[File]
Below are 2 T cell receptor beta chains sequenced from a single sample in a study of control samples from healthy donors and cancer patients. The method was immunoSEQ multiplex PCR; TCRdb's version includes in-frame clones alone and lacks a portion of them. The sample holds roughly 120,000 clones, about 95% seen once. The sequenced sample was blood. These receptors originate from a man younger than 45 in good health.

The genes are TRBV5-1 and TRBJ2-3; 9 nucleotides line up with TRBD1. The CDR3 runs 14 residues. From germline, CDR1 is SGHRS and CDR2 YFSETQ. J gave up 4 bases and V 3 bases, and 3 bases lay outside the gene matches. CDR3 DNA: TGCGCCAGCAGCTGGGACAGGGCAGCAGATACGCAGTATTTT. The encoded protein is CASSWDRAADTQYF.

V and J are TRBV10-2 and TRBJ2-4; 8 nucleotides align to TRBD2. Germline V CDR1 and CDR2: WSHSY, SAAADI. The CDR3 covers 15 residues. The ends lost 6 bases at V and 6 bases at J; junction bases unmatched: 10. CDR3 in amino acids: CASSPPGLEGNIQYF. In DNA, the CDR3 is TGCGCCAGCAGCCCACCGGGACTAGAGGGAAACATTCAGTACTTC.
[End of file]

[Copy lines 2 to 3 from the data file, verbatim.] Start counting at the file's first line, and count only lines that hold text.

The genes are TRBV5-1 and TRBJ2-3; 9 nucleotides line up with TRBD1. The CDR3 runs 14 residues. From germline, CDR1 is SGHRS and CDR2 YFSETQ. J gave up 4 bases and V 3 bases, and 3 bases lay outside the gene matches. CDR3 DNA: TGCGCCAGCAGCTGGGACAGGGCAGCAGATACGCAGTATTTT. The encoded protein is CASSWDRAADTQYF.

V and J are TRBV10-2 and TRBJ2-4; 8 nucleotides align to TRBD2. Germline V CDR1 and CDR2: WSHSY, SAAADI. The CDR3 covers 15 residues. The ends lost 6 bases at V and 6 bases at J; junction bases unmatched: 10. CDR3 in amino acids: CASSPPGLEGNIQYF. In DNA, the CDR3 is TGCGCCAGCAGCCCACCGGGACTAGAGGGAAACATTCAGTACTTC.